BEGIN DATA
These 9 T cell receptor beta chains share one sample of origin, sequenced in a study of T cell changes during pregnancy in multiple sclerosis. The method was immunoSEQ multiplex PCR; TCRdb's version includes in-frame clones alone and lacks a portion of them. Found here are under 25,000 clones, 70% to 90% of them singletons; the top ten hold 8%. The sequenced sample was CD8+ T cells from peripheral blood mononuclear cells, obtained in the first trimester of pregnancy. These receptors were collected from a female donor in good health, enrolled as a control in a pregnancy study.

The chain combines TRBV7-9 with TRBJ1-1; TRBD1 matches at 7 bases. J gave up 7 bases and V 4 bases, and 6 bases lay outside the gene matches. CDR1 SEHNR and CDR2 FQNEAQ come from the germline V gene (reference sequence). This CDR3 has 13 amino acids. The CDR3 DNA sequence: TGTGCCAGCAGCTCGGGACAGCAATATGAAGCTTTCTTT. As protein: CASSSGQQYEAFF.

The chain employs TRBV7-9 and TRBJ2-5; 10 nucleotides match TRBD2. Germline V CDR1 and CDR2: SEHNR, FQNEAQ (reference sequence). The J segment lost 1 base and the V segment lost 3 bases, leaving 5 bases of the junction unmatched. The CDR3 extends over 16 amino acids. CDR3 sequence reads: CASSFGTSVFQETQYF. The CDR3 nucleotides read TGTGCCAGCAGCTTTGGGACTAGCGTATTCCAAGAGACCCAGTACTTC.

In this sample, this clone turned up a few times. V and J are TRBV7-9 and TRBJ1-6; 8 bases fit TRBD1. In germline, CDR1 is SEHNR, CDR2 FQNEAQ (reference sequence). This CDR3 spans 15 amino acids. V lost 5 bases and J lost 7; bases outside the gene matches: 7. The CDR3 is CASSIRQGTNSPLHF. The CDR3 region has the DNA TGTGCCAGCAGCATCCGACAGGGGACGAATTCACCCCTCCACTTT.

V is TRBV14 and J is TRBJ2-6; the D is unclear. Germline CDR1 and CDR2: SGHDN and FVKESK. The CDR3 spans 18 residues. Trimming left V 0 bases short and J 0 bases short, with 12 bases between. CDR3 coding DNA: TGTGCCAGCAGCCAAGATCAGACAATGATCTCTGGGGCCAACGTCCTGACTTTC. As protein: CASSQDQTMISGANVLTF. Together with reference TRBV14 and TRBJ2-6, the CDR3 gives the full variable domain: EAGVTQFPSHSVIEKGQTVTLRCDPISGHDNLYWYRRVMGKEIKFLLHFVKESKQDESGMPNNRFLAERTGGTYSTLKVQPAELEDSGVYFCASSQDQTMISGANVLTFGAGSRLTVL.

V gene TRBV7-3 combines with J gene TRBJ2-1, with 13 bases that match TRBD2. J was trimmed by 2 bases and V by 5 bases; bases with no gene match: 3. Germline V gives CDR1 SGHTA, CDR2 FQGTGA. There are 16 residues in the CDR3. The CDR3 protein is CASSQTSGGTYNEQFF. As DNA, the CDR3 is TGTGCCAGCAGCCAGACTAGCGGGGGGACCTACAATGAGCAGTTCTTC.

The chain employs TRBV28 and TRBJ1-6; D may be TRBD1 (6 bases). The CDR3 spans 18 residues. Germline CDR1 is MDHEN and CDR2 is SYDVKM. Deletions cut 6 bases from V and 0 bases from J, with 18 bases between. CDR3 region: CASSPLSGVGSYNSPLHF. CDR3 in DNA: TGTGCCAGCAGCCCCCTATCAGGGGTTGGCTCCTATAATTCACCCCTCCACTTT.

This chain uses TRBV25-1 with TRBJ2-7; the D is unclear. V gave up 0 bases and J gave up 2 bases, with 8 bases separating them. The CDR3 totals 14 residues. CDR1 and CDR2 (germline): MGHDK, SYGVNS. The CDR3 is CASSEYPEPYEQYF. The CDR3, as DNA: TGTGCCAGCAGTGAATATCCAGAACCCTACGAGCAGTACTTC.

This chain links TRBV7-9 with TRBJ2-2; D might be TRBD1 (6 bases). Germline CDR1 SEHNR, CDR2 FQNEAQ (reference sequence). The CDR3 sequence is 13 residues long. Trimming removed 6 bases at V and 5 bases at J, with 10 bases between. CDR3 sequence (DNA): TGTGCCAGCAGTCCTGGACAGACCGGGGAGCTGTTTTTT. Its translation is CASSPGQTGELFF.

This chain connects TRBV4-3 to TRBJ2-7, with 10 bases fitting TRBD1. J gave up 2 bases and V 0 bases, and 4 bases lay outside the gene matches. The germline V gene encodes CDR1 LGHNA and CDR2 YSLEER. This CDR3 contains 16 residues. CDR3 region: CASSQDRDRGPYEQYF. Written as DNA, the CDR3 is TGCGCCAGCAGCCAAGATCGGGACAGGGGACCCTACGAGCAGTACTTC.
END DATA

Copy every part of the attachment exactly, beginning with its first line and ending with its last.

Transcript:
These 9 T cell receptor beta chains share one sample of origin, sequenced in a study of T cell changes during pregnancy in multiple sclerosis. The method was immunoSEQ multiplex PCR; TCRdb's version includes in-frame clones alone and lacks a portion of them. Found here are under 25,000 clones, 70% to 90% of them singletons; the top ten hold 8%. The sequenced sample was CD8+ T cells from peripheral blood mononuclear cells, obtained in the first trimester of pregnancy. These receptors were collected from a female donor in good health, enrolled as a control in a pregnancy study.

The chain combines TRBV7-9 with TRBJ1-1; TRBD1 matches at 7 bases. J gave up 7 bases and V 4 bases, and 6 bases lay outside the gene matches. CDR1 SEHNR and CDR2 FQNEAQ come from the germline V gene (reference sequence). This CDR3 has 13 amino acids. The CDR3 DNA sequence: TGTGCCAGCAGCTCGGGACAGCAATATGAAGCTTTCTTT. As protein: CASSSGQQYEAFF.

The chain employs TRBV7-9 and TRBJ2-5; 10 nucleotides match TRBD2. Germline V CDR1 and CDR2: SEHNR, FQNEAQ (reference sequence). The J segment lost 1 base and the V segment lost 3 bases, leaving 5 bases of the junction unmatched. The CDR3 extends over 16 amino acids. CDR3 sequence reads: CASSFGTSVFQETQYF. The CDR3 nucleotides read TGTGCCAGCAGCTTTGGGACTAGCGTATTCCAAGAGACCCAGTACTTC.

In this sample, this clone turned up a few times. V and J are TRBV7-9 and TRBJ1-6; 8 bases fit TRBD1. In germline, CDR1 is SEHNR, CDR2 FQNEAQ (reference sequence). This CDR3 spans 15 amino acids. V lost 5 bases and J lost 7; bases outside the gene matches: 7. The CDR3 is CASSIRQGTNSPLHF. The CDR3 region has the DNA TGTGCCAGCAGCATCCGACAGGGGACGAATTCACCCCTCCACTTT.

V is TRBV14 and J is TRBJ2-6; the D is unclear. Germline CDR1 and CDR2: SGHDN and FVKESK. The CDR3 spans 18 residues. Trimming left V 0 bases short and J 0 bases short, with 12 bases between. CDR3 coding DNA: TGTGCCAGCAGCCAAGATCAGACAATGATCTCTGGGGCCAACGTCCTGACTTTC. As protein: CASSQDQTMISGANVLTF. Together with reference TRBV14 and TRBJ2-6, the CDR3 gives the full variable domain: EAGVTQFPSHSVIEKGQTVTLRCDPISGHDNLYWYRRVMGKEIKFLLHFVKESKQDESGMPNNRFLAERTGGTYSTLKVQPAELEDSGVYFCASSQDQTMISGANVLTFGAGSRLTVL.

V gene TRBV7-3 combines with J gene TRBJ2-1, with 13 bases that match TRBD2. J was trimmed by 2 bases and V by 5 bases; bases with no gene match: 3. Germline V gives CDR1 SGHTA, CDR2 FQGTGA. There are 16 residues in the CDR3. The CDR3 protein is CASSQTSGGTYNEQFF. As DNA, the CDR3 is TGTGCCAGCAGCCAGACTAGCGGGGGGACCTACAATGAGCAGTTCTTC.

The chain employs TRBV28 and TRBJ1-6; D may be TRBD1 (6 bases). The CDR3 spans 18 residues. Germline CDR1 is MDHEN and CDR2 is SYDVKM. Deletions cut 6 bases from V and 0 bases from J, with 18 bases between. CDR3 region: CASSPLSGVGSYNSPLHF. CDR3 in DNA: TGTGCCAGCAGCCCCCTATCAGGGGTTGGCTCCTATAATTCACCCCTCCACTTT.

This chain uses TRBV25-1 with TRBJ2-7; the D is unclear. V gave up 0 bases and J gave up 2 bases, with 8 bases separating them. The CDR3 totals 14 residues. CDR1 and CDR2 (germline): MGHDK, SYGVNS. The CDR3 is CASSEYPEPYEQYF. The CDR3, as DNA: TGTGCCAGCAGTGAATATCCAGAACCCTACGAGCAGTACTTC.

This chain links TRBV7-9 with TRBJ2-2; D might be TRBD1 (6 bases). Germline CDR1 SEHNR, CDR2 FQNEAQ (reference sequence). The CDR3 sequence is 13 residues long. Trimming removed 6 bases at V and 5 bases at J, with 10 bases between. CDR3 sequence (DNA): TGTGCCAGCAGTCCTGGACAGACCGGGGAGCTGTTTTTT. Its translation is CASSPGQTGELFF.

This chain connects TRBV4-3 to TRBJ2-7, with 10 bases fitting TRBD1. J gave up 2 bases and V 0 bases, and 4 bases lay outside the gene matches. The germline V gene encodes CDR1 LGHNA and CDR2 YSLEER. This CDR3 contains 16 residues. CDR3 region: CASSQDRDRGPYEQYF. Written as DNA, the CDR3 is TGCGCCAGCAGCCAAGATCGGGACAGGGGACCCTACGAGCAGTACTTC.